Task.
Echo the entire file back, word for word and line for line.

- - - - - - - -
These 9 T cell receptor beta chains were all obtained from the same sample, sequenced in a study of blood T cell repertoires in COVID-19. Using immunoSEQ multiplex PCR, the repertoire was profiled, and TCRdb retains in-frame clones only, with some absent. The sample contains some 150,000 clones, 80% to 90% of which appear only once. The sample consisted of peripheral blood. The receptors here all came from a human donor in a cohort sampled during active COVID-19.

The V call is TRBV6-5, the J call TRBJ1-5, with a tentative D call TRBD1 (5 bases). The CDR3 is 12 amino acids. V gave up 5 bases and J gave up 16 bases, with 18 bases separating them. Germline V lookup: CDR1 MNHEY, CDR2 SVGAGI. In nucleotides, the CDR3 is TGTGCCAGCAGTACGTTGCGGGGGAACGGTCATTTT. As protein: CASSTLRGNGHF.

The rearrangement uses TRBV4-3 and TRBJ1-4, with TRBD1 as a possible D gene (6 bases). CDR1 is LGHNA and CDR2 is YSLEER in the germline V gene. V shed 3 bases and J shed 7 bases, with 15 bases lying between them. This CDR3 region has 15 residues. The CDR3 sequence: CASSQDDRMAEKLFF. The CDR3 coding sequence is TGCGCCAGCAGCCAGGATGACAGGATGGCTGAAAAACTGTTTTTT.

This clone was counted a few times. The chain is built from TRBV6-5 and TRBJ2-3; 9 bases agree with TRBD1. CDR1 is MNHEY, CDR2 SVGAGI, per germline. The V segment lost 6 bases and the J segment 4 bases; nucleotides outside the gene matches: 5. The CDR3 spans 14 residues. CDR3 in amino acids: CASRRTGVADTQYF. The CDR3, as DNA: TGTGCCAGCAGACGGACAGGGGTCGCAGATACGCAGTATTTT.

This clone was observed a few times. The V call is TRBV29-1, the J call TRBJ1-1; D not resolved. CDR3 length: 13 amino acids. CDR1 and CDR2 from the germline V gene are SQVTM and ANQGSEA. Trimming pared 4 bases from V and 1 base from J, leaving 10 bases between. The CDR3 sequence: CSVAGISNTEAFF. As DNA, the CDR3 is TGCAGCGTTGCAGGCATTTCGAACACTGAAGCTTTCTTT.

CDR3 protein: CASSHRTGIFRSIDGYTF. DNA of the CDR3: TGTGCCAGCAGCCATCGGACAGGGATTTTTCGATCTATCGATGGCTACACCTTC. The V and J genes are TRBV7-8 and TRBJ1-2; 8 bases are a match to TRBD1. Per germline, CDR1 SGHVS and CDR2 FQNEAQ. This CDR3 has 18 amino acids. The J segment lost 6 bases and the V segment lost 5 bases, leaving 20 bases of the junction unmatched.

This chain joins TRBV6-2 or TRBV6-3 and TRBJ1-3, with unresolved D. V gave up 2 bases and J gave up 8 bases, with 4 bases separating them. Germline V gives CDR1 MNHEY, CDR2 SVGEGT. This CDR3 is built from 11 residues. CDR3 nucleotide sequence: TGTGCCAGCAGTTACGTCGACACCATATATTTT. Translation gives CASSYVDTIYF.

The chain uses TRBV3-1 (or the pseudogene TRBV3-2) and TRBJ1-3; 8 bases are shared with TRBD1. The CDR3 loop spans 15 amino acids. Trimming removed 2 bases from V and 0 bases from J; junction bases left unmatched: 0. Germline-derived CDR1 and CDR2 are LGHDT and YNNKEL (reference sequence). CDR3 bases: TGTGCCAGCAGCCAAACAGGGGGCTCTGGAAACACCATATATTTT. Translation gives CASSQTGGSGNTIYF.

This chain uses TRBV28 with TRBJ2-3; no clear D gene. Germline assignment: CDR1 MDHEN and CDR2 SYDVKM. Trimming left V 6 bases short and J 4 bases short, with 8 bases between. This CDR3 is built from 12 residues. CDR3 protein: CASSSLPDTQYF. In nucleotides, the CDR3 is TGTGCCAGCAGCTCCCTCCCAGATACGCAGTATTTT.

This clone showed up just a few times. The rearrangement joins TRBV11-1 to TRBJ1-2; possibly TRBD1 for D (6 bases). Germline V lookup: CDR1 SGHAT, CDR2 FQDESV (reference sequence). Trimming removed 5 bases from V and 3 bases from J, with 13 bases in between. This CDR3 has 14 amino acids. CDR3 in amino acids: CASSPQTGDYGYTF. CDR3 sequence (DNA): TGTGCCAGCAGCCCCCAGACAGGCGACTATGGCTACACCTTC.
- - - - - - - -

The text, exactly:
These 9 T cell receptor beta chains were all obtained from the same sample, sequenced in a study of blood T cell repertoires in COVID-19. Using immunoSEQ multiplex PCR, the repertoire was profiled, and TCRdb retains in-frame clones only, with some absent. The sample contains some 150,000 clones, 80% to 90% of which appear only once. The sample consisted of peripheral blood. The receptors here all came from a human donor in a cohort sampled during active COVID-19.

The V call is TRBV6-5, the J call TRBJ1-5, with a tentative D call TRBD1 (5 bases). The CDR3 is 12 amino acids. V gave up 5 bases and J gave up 16 bases, with 18 bases separating them. Germline V lookup: CDR1 MNHEY, CDR2 SVGAGI. In nucleotides, the CDR3 is TGTGCCAGCAGTACGTTGCGGGGGAACGGTCATTTT. As protein: CASSTLRGNGHF.

The rearrangement uses TRBV4-3 and TRBJ1-4, with TRBD1 as a possible D gene (6 bases). CDR1 is LGHNA and CDR2 is YSLEER in the germline V gene. V shed 3 bases and J shed 7 bases, with 15 bases lying between them. This CDR3 region has 15 residues. The CDR3 sequence: CASSQDDRMAEKLFF. The CDR3 coding sequence is TGCGCCAGCAGCCAGGATGACAGGATGGCTGAAAAACTGTTTTTT.

This clone was counted a few times. The chain is built from TRBV6-5 and TRBJ2-3; 9 bases agree with TRBD1. CDR1 is MNHEY, CDR2 SVGAGI, per germline. The V segment lost 6 bases and the J segment 4 bases; nucleotides outside the gene matches: 5. The CDR3 spans 14 residues. CDR3 in amino acids: CASRRTGVADTQYF. The CDR3, as DNA: TGTGCCAGCAGACGGACAGGGGTCGCAGATACGCAGTATTTT.

This clone was observed a few times. The V call is TRBV29-1, the J call TRBJ1-1; D not resolved. CDR3 length: 13 amino acids. CDR1 and CDR2 from the germline V gene are SQVTM and ANQGSEA. Trimming pared 4 bases from V and 1 base from J, leaving 10 bases between. The CDR3 sequence: CSVAGISNTEAFF. As DNA, the CDR3 is TGCAGCGTTGCAGGCATTTCGAACACTGAAGCTTTCTTT.

CDR3 protein: CASSHRTGIFRSIDGYTF. DNA of the CDR3: TGTGCCAGCAGCCATCGGACAGGGATTTTTCGATCTATCGATGGCTACACCTTC. The V and J genes are TRBV7-8 and TRBJ1-2; 8 bases are a match to TRBD1. Per germline, CDR1 SGHVS and CDR2 FQNEAQ. This CDR3 has 18 amino acids. The J segment lost 6 bases and the V segment lost 5 bases, leaving 20 bases of the junction unmatched.

This chain joins TRBV6-2 or TRBV6-3 and TRBJ1-3, with unresolved D. V gave up 2 bases and J gave up 8 bases, with 4 bases separating them. Germline V gives CDR1 MNHEY, CDR2 SVGEGT. This CDR3 is built from 11 residues. CDR3 nucleotide sequence: TGTGCCAGCAGTTACGTCGACACCATATATTTT. Translation gives CASSYVDTIYF.

The chain uses TRBV3-1 (or the pseudogene TRBV3-2) and TRBJ1-3; 8 bases are shared with TRBD1. The CDR3 loop spans 15 amino acids. Trimming removed 2 bases from V and 0 bases from J; junction bases left unmatched: 0. Germline-derived CDR1 and CDR2 are LGHDT and YNNKEL (reference sequence). CDR3 bases: TGTGCCAGCAGCCAAACAGGGGGCTCTGGAAACACCATATATTTT. Translation gives CASSQTGGSGNTIYF.

This chain uses TRBV28 with TRBJ2-3; no clear D gene. Germline assignment: CDR1 MDHEN and CDR2 SYDVKM. Trimming left V 6 bases short and J 4 bases short, with 8 bases between. This CDR3 is built from 12 residues. CDR3 protein: CASSSLPDTQYF. In nucleotides, the CDR3 is TGTGCCAGCAGCTCCCTCCCAGATACGCAGTATTTT.

This clone showed up just a few times. The rearrangement joins TRBV11-1 to TRBJ1-2; possibly TRBD1 for D (6 bases). Germline V lookup: CDR1 SGHAT, CDR2 FQDESV (reference sequence). Trimming removed 5 bases from V and 3 bases from J, with 13 bases in between. This CDR3 has 14 amino acids. CDR3 in amino acids: CASSPQTGDYGYTF. CDR3 sequence (DNA): TGTGCCAGCAGCCCCCAGACAGGCGACTATGGCTACACCTTC.